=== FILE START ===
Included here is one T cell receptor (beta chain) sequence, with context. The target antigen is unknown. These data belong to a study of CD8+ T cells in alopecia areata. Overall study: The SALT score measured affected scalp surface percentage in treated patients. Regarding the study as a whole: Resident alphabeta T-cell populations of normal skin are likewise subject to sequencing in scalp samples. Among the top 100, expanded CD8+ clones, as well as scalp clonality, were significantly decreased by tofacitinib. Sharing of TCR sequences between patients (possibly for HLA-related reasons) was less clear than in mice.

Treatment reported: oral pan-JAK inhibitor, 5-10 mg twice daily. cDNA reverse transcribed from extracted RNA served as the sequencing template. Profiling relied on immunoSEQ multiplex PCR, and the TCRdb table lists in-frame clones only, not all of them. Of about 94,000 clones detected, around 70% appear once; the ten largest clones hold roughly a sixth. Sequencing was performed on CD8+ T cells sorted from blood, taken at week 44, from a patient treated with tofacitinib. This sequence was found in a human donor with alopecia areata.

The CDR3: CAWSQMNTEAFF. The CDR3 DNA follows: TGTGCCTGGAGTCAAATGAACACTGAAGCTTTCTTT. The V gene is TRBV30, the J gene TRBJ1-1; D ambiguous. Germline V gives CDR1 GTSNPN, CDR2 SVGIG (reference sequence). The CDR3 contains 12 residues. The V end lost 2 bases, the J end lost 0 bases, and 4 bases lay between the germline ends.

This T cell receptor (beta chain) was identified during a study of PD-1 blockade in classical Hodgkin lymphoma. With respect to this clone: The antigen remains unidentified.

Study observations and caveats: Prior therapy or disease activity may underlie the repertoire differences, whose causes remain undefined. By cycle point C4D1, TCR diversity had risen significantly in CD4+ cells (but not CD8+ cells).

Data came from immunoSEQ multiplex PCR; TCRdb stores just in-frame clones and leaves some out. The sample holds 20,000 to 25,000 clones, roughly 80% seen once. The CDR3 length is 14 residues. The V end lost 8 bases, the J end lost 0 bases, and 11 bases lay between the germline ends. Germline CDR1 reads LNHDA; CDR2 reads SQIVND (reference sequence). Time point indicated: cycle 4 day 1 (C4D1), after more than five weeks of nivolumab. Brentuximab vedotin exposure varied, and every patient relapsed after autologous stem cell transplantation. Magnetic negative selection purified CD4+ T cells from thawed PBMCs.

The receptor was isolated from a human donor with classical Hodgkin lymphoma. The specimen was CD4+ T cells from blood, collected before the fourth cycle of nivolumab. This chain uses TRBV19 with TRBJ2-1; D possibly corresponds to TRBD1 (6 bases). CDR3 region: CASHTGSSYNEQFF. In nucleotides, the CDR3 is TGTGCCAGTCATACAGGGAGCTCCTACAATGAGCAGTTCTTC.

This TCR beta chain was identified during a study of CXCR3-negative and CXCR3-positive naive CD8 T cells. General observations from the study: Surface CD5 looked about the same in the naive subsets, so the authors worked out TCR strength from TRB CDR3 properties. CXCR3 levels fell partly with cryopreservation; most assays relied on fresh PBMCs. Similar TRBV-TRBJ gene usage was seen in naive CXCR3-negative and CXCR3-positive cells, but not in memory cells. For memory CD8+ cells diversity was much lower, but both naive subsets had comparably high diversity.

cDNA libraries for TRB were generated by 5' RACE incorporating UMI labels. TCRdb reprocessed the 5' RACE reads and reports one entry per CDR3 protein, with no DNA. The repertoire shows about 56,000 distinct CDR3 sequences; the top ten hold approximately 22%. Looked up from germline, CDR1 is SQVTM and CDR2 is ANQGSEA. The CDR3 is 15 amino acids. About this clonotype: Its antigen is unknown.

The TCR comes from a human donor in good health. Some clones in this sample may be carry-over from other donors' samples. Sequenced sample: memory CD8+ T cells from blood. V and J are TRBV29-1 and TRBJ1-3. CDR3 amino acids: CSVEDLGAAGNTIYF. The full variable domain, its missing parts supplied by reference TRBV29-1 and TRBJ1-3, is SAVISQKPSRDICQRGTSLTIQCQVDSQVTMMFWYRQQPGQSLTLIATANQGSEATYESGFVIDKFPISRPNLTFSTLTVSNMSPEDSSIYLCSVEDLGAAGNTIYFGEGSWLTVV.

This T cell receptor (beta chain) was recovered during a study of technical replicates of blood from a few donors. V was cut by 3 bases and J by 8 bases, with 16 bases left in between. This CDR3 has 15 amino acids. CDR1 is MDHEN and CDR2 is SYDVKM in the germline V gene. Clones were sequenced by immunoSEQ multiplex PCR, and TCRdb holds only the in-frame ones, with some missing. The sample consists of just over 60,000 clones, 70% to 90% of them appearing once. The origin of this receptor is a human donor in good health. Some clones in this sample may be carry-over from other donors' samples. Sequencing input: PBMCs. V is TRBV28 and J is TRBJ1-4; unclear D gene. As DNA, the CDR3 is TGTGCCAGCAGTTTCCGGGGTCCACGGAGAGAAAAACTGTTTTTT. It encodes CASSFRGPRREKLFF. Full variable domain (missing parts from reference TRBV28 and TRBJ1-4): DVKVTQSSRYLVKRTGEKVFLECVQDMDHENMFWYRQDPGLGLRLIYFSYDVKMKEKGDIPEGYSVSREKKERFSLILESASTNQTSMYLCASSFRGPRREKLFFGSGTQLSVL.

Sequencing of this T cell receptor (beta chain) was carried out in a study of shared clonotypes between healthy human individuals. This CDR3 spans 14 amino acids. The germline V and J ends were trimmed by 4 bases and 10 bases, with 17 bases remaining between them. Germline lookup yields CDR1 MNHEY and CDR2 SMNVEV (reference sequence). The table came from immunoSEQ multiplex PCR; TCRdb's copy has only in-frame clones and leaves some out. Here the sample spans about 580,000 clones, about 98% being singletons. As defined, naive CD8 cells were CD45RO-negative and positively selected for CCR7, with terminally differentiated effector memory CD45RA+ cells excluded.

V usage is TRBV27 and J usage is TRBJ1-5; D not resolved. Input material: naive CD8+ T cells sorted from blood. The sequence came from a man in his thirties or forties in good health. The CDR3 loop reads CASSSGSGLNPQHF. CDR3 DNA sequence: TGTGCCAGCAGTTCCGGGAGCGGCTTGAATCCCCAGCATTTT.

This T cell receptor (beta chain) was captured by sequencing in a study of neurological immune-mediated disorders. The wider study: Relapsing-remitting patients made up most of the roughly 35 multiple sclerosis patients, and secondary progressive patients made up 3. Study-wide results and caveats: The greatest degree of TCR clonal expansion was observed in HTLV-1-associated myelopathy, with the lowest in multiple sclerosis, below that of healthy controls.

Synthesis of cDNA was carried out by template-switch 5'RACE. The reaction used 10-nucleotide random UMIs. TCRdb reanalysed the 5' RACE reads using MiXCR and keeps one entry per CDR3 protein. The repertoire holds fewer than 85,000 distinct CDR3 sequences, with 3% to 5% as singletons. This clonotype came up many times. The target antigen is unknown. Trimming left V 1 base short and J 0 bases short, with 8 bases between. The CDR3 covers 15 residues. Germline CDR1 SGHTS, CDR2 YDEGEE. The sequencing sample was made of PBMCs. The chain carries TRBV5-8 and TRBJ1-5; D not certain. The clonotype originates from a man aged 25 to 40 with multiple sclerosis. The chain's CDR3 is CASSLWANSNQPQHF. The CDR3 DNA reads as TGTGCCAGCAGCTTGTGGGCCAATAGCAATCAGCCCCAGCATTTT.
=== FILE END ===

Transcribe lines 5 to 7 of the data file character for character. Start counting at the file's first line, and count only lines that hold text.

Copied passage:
Study observations and caveats: Prior therapy or disease activity may underlie the repertoire differences, whose causes remain undefined. By cycle point C4D1, TCR diversity had risen significantly in CD4+ cells (but not CD8+ cells).

Data came from immunoSEQ multiplex PCR; TCRdb stores just in-frame clones and leaves some out. The sample holds 20,000 to 25,000 clones, roughly 80% seen once. The CDR3 length is 14 residues. The V end lost 8 bases, the J end lost 0 bases, and 11 bases lay between the germline ends. Germline CDR1 reads LNHDA; CDR2 reads SQIVND (reference sequence). Time point indicated: cycle 4 day 1 (C4D1), after more than five weeks of nivolumab. Brentuximab vedotin exposure varied, and every patient relapsed after autologous stem cell transplantation. Magnetic negative selection purified CD4+ T cells from thawed PBMCs.

The receptor was isolated from a human donor with classical Hodgkin lymphoma. The specimen was CD4+ T cells from blood, collected before the fourth cycle of nivolumab. This chain uses TRBV19 with TRBJ2-1; D possibly corresponds to TRBD1 (6 bases). CDR3 region: CASHTGSSYNEQFF. In nucleotides, the CDR3 is TGTGCCAGTCATACAGGGAGCTCCTACAATGAGCAGTTCTTC.